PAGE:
Viral tweets come in many forms. The heartstring tugging dog video, the ridiculously dumb stunt, the absurd meme that eventually becomes overused to death. Though most are fairly harmless, one of the most insidious of all viral tweets is one that misinforms and infuriates, particularly when it comes to political and societal issues. In the most recent incident, Twitter was overrun with a massive backlash in response to articles about liberals demanding a “gender neutral Santa.”
The articles in question came from a variety of sources, including CBS News, NY Post, and FOX, which cited a survey conducted by a graphic design company called GraphicSprings. Not only is GraphicSprings not an official polling operation, the survey was mainly put out as a publicity stunt to attract potential customers. The questions were skewed in order to produce controversial results, something many of these articles failed to mention. Respondents were essentially asked to rebrand Santa, reimagine him as a modern pious philanthropist with a cool image. Some said he should wear skinny jeans, others suggested tattoos. So it should come as no surprise that if respondents were entirely reconstructing the idea of Santa Claus, some would opt to change his gender given the option to do so.
And yet, outrage ensued. Many headlines echoed the same attention grabbing excerpt, “27% of people think Santa should be gender neutral or female.” As the posts became increasingly popular with thousands of tweets about gender neutral Santa, many right-leaning Twitter users seized the opportunity to attack the left. They claimed the left had gone too far, and that the age of political correctness was turning into absolute madness, as if there was an actual, active effort to change Santa’s gender. The gender neutral Santa fiasco became perfect conservative bait for proving just how “radical” and “unreasonable” liberals are in their eyes; hook, line, and sinker.
Another prime example of this misinformed outrage came in response to the idea of gender neutral gingerbread men–gingerbread persons. The culprit of this mass hysteria was Tucker Carlson of Fox News. In Carlson’s eyes, when a Scottish baker decided to name her baked goods as persons instead of men, she was launching yet another leftist attack on Christmas. He couldn’t let these gingerbread persons slide, and fired back, referring to the incident as “spiritual neutering” on live television, implying cookies have religious symbolism in Christianity.
In another one of his FOX News segments, Carlson launched an attack on theybies, kids raised “without gender” that are referred to by their parents as they and them. According to Carlson, once these children reach a certain age, they can choose the gender they wish to identify with. Many viewers reacted to the segment with vehement outrage, attributing this style of parenting to an entire generation, rather than a select group of parents. In reality, the “rise of theybie parenting” is not significantly large. More commonly, millennial parents are simply allowing children to play with whatever toys they wish, instead of assigning toys to a specific gender and perpetuating stereotypes.
It’s not difficult to spot the connection between these incidents: both heavily perpetuated by sensationalist journalism, both aiming to direct hatred towards the LGBTQ+ community. Most importantly, both were isolated incidents that became blown out of proportion to supposedly represent the stance of an entire group of people.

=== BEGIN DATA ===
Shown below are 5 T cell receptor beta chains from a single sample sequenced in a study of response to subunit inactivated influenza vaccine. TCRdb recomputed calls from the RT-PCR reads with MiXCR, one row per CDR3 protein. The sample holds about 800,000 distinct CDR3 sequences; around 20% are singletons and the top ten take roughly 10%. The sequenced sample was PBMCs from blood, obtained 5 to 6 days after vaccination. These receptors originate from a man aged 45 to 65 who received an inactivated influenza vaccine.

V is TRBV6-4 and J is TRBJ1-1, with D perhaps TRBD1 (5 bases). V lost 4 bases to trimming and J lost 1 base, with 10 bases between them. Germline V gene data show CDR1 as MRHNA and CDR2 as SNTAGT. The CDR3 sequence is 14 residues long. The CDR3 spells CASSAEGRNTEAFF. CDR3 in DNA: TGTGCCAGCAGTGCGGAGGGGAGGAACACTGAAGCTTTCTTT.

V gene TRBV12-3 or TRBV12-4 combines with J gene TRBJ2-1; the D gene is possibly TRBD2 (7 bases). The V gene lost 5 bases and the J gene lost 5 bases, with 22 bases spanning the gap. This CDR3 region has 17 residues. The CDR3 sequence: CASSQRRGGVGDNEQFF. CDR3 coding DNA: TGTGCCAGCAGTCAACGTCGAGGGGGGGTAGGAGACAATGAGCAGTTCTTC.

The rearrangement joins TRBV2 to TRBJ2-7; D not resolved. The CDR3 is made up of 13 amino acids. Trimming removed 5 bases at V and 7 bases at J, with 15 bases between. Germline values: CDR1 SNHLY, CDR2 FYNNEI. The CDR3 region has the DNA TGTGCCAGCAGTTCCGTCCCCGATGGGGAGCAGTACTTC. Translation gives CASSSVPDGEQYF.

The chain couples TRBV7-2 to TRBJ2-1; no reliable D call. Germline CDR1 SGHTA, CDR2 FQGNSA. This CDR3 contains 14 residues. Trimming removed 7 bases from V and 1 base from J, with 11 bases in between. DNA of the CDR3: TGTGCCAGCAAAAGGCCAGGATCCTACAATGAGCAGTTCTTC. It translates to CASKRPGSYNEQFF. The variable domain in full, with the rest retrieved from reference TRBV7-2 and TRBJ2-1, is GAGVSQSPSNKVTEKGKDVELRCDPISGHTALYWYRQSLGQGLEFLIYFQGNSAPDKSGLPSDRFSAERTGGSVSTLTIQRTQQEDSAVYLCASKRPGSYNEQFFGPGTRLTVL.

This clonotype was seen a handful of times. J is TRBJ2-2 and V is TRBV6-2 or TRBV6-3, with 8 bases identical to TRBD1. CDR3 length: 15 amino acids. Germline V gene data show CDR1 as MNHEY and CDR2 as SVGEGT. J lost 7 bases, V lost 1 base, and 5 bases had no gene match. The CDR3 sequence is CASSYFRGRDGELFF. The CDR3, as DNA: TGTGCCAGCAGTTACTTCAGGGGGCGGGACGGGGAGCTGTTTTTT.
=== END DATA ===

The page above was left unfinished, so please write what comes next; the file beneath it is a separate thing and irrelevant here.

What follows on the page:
These attacks on the “opponent” are nothing new when it comes to different political ideologies, but in an era of social media, it feels as if this war has been heavily weaponized. In the past, a scathing article or insulting poster reached only those who saw a physical copy. Now, millions have access to a single post in the palm of their hands. For those who don’t bother to fact check and only seek out sources which tend to agree with their viewpoints, these posts become truth; through misunderstanding, their hatred of the other side becomes even more deeply ingrained in their minds. Not only is this troubling in terms of national dividedness, this form of propaganda even has the potential to sway elections.
BC psychology Professor Andrea Heberlein claims that attributing extreme views to the opponent is a commonly practiced propaganda tactic. She cites the, “deliberate misinformation campaign,” of the 2016 presidential election by Russian operatives on social media as a prime example. The social media accounts created by Russians first attempted to attract liberals or conservatives to their page; once they had garnered a substantial following, they began attacking the other side, relentlessly demonizing them. Those particularly vulnerable to these forms of propaganda include people for whom the social media is their main information source, and those who frequently exhibit confirmation bias. Confirmation bias is the tendency to seek out and believe information that already confirms one’s preexisting beliefs. According to Professor Heberlein, “Confirmation bias can also account for some of people’s willingness to believe negative or even outrageous things about an outgroup.”
Although arguments about gender neutral Santa and theybies may seem silly and trivial, below the surface there are more sinister motives at play to create deep divides in society and to discredit the struggles of non-binary people. Stories like this will continue to arise, and there’s no way to prevent people from manipulating information. What’s important is that we look critically into the type of media we’re consuming and not give into our own confirmation biases.